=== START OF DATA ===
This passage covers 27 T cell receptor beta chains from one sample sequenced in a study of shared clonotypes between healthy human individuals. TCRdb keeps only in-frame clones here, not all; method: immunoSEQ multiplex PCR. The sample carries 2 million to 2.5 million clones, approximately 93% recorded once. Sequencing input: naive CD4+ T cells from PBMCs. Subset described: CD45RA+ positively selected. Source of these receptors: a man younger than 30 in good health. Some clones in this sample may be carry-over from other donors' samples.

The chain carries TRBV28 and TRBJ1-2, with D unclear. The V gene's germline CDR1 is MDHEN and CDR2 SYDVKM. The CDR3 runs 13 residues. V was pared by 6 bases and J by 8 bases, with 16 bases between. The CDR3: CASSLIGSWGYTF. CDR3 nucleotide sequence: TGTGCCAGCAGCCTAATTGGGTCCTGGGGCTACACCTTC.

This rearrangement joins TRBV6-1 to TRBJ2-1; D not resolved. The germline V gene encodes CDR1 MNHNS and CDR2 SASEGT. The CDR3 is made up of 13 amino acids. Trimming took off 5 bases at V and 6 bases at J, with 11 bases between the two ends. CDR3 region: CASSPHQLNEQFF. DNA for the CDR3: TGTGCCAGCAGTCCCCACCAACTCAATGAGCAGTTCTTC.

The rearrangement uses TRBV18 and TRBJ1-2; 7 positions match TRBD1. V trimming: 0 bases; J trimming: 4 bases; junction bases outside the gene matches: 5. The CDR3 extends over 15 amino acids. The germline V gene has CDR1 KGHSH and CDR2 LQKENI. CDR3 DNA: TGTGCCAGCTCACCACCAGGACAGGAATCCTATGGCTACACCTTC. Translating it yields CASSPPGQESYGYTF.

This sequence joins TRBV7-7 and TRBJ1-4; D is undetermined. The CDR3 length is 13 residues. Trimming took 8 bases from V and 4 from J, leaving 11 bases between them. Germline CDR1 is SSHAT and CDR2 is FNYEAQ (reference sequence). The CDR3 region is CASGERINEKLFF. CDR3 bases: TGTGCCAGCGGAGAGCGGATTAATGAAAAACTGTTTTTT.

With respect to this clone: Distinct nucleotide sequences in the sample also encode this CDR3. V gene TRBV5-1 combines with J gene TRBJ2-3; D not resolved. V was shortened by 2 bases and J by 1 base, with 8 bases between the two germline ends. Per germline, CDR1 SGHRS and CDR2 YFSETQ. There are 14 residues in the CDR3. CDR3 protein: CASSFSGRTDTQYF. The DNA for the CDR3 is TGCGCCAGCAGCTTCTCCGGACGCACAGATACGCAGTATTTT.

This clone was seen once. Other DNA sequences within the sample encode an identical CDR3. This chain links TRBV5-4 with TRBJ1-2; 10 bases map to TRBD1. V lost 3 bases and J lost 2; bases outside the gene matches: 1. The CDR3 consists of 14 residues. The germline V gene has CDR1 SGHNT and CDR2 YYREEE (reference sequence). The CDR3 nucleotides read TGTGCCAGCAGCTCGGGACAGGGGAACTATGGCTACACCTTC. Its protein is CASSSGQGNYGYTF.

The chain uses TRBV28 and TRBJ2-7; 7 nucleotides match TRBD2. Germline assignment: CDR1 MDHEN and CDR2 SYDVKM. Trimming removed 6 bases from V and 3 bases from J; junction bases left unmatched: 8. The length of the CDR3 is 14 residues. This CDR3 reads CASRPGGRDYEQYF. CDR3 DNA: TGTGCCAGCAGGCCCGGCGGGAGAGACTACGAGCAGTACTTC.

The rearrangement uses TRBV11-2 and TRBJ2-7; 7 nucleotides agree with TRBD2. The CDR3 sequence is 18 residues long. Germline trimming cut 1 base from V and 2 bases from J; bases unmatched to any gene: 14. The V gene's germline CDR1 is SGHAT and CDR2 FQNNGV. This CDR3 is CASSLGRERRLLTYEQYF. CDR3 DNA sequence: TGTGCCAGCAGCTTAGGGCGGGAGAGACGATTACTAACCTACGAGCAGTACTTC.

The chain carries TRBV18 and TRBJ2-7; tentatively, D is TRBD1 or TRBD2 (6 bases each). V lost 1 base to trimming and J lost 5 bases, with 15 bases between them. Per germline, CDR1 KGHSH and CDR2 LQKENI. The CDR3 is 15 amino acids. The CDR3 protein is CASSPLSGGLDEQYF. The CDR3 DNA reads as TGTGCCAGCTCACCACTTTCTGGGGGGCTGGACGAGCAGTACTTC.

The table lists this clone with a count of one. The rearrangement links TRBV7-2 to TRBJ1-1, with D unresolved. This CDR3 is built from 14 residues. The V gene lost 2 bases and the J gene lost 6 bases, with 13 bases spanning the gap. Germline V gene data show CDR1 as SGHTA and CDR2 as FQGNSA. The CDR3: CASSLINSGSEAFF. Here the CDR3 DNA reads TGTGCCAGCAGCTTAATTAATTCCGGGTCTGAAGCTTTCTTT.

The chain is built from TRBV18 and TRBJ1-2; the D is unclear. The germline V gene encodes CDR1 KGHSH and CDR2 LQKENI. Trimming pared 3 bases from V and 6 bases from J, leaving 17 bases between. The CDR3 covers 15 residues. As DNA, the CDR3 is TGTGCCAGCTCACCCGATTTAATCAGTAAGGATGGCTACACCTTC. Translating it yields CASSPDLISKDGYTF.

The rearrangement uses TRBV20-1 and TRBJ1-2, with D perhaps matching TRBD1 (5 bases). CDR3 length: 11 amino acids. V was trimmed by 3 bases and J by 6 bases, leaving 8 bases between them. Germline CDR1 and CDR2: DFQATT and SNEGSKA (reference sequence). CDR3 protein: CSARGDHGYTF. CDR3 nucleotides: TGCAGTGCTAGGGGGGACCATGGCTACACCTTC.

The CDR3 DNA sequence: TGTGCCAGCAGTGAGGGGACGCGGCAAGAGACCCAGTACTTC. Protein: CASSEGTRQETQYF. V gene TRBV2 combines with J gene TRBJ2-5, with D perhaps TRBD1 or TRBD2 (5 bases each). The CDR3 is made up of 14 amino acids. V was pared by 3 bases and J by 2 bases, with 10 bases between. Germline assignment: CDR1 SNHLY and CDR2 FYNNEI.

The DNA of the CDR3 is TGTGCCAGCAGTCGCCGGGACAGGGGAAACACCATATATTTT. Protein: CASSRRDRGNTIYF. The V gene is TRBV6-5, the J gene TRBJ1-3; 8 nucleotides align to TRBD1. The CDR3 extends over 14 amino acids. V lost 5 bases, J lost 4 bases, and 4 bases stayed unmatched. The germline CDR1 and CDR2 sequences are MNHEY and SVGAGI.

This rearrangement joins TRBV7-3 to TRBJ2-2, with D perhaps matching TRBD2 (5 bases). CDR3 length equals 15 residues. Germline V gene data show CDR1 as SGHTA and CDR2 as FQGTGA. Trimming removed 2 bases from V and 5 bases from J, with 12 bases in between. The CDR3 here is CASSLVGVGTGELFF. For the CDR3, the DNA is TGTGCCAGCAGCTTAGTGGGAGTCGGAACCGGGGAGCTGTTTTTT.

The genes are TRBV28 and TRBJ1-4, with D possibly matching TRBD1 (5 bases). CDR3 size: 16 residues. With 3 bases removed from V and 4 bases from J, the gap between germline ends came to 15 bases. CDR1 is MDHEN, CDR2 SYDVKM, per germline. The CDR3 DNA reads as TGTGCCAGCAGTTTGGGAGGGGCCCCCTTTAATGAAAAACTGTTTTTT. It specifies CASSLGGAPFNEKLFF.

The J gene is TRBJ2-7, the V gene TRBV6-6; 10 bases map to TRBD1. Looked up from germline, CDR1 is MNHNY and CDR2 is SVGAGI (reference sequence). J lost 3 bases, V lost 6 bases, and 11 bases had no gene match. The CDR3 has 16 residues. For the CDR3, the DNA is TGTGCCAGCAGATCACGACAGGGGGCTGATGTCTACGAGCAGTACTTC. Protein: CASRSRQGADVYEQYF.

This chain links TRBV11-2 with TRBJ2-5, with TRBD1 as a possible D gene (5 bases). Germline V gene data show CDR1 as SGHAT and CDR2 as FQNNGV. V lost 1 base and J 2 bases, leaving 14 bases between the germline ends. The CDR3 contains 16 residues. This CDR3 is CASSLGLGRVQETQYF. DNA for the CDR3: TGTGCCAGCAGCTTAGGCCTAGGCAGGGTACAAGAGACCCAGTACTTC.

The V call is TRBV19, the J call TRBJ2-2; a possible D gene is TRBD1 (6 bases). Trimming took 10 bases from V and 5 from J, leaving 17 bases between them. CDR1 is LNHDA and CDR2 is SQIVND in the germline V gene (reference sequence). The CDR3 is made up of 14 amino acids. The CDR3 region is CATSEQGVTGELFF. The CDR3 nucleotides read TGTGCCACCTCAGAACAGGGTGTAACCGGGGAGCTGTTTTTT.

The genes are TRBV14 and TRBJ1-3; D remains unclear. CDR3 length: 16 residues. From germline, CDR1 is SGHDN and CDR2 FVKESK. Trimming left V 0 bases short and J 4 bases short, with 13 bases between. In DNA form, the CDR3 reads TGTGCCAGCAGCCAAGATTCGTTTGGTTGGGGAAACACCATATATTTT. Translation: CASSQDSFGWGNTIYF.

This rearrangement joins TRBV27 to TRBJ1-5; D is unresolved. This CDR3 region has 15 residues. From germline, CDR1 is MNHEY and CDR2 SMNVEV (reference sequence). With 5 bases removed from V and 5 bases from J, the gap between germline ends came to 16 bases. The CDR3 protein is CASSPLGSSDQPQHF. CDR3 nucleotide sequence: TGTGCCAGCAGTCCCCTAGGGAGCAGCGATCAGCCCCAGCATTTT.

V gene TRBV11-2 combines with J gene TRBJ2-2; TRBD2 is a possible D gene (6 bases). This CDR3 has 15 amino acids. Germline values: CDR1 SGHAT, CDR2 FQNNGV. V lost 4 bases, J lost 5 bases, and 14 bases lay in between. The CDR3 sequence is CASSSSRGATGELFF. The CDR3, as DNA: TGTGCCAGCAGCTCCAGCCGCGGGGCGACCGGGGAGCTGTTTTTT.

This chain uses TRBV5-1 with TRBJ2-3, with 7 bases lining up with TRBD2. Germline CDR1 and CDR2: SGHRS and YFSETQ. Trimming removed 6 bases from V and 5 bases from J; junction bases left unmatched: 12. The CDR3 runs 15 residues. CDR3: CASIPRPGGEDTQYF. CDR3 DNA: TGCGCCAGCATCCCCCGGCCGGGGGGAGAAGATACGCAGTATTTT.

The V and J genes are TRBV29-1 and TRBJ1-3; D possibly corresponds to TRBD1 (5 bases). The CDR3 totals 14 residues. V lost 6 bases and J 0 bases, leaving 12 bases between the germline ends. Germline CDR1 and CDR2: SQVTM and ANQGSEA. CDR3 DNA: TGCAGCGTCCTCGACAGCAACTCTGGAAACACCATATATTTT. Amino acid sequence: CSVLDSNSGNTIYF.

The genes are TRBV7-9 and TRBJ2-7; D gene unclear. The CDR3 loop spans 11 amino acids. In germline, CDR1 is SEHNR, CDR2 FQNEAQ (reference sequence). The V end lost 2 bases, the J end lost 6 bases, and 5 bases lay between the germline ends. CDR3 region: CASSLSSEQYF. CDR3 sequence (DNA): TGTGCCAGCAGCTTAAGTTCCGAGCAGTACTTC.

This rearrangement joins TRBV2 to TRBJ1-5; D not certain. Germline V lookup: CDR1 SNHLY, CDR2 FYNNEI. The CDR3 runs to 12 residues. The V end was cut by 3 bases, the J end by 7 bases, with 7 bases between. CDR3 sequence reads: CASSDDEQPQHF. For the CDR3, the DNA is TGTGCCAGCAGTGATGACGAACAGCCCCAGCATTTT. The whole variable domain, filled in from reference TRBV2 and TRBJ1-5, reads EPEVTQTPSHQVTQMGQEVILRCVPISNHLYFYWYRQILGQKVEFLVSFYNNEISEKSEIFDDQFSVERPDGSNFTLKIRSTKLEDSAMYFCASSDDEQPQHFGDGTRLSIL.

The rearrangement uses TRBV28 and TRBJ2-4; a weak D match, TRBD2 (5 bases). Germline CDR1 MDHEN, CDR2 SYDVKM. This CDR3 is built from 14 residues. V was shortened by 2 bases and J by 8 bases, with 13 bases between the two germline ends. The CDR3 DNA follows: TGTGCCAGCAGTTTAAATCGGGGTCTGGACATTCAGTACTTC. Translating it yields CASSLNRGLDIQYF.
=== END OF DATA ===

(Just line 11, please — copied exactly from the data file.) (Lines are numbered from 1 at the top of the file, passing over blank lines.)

The table lists this clone with a count of one. The rearrangement links TRBV7-2 to TRBJ1-1, with D unresolved. This CDR3 is built from 14 residues. The V gene lost 2 bases and the J gene lost 6 bases, with 13 bases spanning the gap. Germline V gene data show CDR1 as SGHTA and CDR2 as FQGNSA. The CDR3: CASSLINSGSEAFF. Here the CDR3 DNA reads TGTGCCAGCAGCTTAATTAATTCCGGGTCTGAAGCTTTCTTT.